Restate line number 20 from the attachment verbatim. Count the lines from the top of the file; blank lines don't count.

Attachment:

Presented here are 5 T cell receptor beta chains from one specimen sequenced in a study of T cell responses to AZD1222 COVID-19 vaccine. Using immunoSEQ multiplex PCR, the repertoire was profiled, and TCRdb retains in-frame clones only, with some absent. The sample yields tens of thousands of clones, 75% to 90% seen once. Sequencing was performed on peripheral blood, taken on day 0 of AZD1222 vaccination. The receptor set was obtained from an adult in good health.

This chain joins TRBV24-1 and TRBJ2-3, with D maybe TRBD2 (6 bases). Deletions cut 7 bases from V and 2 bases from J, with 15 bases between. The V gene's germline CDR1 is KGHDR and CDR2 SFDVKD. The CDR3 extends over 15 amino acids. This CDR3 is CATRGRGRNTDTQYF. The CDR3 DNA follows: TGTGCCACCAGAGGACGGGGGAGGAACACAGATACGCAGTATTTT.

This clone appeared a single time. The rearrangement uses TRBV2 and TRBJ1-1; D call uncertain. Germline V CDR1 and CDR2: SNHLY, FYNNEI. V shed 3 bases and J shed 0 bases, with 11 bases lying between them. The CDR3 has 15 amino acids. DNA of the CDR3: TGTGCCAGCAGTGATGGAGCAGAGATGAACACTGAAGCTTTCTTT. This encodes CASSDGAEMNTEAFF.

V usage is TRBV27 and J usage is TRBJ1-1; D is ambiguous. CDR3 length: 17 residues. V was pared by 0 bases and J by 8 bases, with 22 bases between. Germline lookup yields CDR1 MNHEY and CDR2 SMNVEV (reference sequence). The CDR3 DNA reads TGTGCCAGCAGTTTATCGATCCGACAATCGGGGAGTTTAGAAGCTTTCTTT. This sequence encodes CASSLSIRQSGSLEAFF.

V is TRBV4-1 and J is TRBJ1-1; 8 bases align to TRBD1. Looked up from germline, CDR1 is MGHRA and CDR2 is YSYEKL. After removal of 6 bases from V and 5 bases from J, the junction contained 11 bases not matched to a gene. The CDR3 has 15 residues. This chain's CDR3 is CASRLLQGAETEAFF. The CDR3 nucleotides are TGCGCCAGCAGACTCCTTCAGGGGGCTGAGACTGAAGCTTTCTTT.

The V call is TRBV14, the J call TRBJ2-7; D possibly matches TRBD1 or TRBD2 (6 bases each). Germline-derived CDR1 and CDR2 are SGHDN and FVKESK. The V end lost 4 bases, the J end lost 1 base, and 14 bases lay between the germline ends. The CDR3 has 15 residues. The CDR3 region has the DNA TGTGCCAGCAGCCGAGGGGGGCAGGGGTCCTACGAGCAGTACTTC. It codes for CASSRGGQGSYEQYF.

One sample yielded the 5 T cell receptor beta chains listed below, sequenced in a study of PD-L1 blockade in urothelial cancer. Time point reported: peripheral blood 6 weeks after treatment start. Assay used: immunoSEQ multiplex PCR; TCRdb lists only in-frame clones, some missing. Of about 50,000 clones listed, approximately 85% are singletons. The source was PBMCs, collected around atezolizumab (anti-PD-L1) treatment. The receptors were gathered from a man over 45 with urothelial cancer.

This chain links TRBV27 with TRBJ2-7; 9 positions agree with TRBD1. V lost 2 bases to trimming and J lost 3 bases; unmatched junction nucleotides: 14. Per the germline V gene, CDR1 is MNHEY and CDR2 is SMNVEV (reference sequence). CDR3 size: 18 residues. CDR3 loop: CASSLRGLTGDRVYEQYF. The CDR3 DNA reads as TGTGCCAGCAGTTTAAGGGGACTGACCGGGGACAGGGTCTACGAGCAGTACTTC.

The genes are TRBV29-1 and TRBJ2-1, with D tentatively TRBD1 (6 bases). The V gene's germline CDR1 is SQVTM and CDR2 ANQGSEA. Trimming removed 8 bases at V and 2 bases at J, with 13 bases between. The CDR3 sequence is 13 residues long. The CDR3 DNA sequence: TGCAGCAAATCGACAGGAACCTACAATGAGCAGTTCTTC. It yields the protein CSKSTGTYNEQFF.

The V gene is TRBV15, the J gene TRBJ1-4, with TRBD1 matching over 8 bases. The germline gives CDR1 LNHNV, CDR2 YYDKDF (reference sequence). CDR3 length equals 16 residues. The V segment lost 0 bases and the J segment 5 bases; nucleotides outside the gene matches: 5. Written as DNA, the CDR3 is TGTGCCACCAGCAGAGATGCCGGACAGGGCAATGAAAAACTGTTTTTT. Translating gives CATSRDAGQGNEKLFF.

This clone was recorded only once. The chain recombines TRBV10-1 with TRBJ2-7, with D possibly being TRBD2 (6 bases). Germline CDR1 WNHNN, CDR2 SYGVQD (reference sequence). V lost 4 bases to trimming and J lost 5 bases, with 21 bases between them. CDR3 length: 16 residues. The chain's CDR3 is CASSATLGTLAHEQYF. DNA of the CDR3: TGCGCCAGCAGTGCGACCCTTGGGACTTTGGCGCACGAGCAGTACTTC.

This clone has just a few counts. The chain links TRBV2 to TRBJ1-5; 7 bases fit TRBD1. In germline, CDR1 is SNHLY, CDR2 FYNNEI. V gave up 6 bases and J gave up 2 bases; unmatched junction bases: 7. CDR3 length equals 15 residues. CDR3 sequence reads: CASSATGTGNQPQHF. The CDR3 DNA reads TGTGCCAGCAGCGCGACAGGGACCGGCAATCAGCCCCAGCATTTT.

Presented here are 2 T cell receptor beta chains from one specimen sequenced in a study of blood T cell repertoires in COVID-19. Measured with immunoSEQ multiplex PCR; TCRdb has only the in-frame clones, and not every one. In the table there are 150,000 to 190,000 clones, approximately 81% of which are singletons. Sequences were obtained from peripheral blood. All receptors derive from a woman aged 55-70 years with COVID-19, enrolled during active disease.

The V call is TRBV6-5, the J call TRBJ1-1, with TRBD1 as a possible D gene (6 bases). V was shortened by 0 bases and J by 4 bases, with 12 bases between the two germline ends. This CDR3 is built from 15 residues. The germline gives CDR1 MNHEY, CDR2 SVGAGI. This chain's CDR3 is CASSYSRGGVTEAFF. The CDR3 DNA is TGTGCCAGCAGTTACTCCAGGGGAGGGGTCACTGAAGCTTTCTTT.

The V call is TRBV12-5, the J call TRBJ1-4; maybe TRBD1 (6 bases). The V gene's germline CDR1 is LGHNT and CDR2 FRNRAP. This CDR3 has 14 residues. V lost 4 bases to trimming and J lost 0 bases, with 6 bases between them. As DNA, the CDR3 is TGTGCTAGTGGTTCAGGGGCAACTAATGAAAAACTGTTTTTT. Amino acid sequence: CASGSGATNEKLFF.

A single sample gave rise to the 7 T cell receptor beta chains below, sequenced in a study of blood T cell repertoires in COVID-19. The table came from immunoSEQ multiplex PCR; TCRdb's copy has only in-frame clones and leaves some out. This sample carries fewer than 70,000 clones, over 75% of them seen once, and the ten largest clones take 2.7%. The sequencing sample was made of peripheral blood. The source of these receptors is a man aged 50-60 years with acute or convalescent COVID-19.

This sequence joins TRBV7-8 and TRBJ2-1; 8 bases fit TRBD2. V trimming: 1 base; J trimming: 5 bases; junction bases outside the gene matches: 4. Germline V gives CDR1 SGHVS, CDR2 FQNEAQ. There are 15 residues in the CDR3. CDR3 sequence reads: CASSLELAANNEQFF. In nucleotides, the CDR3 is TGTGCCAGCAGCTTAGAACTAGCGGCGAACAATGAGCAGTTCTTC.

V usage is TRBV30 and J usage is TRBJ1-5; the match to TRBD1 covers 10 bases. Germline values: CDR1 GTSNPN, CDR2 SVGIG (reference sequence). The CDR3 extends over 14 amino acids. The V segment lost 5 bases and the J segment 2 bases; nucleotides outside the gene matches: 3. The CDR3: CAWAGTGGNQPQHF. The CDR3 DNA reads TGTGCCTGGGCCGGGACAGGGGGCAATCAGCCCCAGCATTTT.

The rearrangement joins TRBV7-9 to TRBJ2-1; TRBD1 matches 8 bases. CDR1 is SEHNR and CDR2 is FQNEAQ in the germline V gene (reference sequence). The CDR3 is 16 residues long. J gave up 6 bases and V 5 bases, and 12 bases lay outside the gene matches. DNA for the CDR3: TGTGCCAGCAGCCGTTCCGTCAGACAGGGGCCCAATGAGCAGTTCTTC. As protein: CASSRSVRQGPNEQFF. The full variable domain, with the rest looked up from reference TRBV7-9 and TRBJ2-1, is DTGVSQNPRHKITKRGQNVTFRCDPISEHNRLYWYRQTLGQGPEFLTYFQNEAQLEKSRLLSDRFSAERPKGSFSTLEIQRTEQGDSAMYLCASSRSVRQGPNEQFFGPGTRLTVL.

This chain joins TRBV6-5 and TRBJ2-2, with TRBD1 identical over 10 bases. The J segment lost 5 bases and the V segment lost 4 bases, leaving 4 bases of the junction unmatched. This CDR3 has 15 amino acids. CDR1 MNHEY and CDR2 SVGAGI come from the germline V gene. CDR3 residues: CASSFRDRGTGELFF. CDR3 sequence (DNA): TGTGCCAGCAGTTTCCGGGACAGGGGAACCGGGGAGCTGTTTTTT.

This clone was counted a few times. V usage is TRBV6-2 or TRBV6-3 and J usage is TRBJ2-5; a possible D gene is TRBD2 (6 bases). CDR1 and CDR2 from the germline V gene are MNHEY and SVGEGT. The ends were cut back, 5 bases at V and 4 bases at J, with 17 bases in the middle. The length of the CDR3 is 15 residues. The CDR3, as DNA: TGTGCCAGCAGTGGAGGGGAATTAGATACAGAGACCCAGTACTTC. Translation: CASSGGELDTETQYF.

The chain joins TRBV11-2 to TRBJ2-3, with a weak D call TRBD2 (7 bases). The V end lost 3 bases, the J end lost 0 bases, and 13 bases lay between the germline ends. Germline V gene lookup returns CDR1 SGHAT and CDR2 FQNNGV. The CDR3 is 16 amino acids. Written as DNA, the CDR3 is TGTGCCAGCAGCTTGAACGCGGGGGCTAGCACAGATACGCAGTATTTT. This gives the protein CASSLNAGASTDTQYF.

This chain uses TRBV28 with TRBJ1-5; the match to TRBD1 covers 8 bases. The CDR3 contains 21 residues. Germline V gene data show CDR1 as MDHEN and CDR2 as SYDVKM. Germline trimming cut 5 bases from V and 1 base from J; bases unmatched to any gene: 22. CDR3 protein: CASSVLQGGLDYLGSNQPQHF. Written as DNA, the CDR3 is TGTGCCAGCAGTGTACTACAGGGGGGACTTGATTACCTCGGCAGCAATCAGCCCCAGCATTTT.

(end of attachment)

This chain joins TRBV6-5 and TRBJ2-2, with TRBD1 identical over 10 bases. The J segment lost 5 bases and the V segment lost 4 bases, leaving 4 bases of the junction unmatched. This CDR3 has 15 amino acids. CDR1 MNHEY and CDR2 SVGAGI come from the germline V gene. CDR3 residues: CASSFRDRGTGELFF. CDR3 sequence (DNA): TGTGCCAGCAGTTTCCGGGACAGGGGAACCGGGGAGCTGTTTTTT.